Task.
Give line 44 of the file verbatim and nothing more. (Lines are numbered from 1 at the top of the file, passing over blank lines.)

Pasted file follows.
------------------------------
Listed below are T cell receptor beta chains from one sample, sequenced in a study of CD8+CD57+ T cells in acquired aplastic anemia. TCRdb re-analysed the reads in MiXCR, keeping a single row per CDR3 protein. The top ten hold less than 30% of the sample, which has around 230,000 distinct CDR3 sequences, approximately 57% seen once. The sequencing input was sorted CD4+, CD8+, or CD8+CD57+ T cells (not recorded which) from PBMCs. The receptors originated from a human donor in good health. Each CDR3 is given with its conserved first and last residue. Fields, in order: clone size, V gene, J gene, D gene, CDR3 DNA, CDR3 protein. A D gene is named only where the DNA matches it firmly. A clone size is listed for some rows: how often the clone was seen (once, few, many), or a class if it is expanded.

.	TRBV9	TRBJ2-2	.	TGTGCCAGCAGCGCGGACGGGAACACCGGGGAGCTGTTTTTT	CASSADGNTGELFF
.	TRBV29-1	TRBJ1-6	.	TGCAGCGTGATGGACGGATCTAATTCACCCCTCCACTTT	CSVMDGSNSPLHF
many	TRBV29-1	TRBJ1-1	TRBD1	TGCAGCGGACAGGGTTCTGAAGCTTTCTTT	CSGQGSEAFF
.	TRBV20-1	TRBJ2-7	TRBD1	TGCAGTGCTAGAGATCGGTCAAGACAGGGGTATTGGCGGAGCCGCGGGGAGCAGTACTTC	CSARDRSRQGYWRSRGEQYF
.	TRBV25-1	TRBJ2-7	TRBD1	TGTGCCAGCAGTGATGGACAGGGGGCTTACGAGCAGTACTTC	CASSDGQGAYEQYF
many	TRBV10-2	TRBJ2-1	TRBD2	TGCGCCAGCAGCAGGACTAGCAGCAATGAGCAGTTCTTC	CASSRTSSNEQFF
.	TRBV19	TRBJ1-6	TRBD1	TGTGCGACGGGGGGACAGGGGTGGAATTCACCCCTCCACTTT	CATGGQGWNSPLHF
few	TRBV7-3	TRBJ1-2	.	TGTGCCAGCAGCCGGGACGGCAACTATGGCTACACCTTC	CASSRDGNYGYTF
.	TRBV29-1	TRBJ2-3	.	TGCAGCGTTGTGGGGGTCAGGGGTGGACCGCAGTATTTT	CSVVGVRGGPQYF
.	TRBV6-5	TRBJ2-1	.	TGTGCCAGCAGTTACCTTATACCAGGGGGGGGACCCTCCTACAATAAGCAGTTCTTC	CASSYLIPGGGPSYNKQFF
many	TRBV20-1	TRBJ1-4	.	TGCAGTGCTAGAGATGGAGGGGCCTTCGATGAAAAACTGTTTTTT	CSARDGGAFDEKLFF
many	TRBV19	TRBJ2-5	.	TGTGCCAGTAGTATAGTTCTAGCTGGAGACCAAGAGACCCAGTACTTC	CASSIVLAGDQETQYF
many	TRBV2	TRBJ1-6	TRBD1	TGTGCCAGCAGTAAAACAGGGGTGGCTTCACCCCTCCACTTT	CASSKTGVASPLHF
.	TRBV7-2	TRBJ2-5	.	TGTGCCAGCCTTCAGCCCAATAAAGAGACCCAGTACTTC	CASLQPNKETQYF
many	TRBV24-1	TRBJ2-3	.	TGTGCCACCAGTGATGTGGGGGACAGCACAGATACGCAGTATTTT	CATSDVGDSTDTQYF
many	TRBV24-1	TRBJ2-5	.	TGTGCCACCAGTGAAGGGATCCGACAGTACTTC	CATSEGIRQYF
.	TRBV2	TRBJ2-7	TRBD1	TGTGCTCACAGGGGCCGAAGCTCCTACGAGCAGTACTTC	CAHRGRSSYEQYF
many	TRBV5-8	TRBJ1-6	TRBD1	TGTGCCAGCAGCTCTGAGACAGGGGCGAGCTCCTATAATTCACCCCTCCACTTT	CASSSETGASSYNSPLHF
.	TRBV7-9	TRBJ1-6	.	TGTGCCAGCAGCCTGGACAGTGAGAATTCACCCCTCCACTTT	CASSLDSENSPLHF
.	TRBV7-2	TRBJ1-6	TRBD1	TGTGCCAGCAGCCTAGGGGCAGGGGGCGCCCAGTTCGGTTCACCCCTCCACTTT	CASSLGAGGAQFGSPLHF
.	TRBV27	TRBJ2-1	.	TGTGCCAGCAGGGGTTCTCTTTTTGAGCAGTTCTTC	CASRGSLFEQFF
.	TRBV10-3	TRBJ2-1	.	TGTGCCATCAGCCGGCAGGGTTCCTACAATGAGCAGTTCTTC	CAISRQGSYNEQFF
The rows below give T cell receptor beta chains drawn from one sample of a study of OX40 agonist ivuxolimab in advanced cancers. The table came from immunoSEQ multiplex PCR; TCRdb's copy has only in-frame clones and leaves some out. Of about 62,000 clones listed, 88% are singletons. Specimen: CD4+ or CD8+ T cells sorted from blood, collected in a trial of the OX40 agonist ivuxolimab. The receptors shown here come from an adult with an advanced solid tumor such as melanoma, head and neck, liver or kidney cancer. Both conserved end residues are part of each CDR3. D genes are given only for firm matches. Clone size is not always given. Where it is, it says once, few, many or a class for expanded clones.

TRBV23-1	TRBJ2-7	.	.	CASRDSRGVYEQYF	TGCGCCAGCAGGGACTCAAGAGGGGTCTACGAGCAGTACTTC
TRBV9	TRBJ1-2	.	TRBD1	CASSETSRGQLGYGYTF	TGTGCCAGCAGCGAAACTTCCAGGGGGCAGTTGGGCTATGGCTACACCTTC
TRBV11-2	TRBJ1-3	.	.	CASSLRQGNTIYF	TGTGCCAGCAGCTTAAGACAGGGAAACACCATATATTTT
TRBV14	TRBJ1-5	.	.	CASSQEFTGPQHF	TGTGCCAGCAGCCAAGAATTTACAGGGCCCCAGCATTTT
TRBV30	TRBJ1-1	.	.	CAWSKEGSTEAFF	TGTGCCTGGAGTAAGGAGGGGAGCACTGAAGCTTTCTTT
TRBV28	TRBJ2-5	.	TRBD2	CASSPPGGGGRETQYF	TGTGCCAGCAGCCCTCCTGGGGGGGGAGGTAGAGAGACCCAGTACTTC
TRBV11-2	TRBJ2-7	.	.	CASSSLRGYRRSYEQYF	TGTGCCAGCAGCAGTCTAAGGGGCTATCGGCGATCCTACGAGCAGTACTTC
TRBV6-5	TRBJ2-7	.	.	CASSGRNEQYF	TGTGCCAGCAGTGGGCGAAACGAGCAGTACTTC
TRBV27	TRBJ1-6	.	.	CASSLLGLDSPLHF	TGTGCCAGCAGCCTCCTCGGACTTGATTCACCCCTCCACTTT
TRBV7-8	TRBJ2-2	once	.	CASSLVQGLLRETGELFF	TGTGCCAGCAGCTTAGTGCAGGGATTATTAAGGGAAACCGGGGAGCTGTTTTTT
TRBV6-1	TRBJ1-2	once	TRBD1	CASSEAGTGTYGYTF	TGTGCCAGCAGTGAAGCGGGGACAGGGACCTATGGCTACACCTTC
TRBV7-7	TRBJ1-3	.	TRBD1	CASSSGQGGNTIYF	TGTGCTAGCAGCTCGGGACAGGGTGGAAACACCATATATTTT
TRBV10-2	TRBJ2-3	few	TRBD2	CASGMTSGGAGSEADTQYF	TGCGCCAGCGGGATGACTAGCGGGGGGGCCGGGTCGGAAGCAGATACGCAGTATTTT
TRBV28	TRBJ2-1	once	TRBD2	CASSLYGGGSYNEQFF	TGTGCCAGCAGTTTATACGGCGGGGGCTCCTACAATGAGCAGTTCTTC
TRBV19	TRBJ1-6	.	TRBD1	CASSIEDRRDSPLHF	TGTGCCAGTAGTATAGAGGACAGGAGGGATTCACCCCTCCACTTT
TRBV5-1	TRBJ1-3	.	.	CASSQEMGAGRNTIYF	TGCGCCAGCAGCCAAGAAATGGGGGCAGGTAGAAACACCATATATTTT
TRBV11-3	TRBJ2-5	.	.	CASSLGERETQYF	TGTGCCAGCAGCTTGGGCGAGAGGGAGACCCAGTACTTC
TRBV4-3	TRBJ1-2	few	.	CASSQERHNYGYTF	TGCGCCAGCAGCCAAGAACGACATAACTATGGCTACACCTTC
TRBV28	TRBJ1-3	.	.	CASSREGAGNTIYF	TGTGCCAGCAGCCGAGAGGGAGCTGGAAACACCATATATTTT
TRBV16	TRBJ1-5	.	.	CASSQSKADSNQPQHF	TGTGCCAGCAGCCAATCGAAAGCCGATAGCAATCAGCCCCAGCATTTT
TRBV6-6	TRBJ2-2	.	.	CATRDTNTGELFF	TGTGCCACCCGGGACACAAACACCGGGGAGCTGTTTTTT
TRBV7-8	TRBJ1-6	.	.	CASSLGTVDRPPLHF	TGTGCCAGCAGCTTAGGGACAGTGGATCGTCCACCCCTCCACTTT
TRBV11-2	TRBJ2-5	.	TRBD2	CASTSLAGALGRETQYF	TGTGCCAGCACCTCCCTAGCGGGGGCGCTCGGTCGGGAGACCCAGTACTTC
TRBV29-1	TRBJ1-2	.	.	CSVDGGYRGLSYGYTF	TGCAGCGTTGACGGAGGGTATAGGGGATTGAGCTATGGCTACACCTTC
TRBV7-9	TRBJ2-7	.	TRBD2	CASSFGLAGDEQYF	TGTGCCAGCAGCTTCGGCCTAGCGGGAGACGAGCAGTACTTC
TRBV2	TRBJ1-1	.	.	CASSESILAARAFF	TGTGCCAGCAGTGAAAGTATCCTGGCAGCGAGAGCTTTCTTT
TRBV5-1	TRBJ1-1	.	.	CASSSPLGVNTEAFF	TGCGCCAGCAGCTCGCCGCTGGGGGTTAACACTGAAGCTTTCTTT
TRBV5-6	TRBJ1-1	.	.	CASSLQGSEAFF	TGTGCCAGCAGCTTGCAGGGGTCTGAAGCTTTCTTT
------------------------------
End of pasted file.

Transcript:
TRBV16	TRBJ1-5	.	.	CASSQSKADSNQPQHF	TGTGCCAGCAGCCAATCGAAAGCCGATAGCAATCAGCCCCAGCATTTT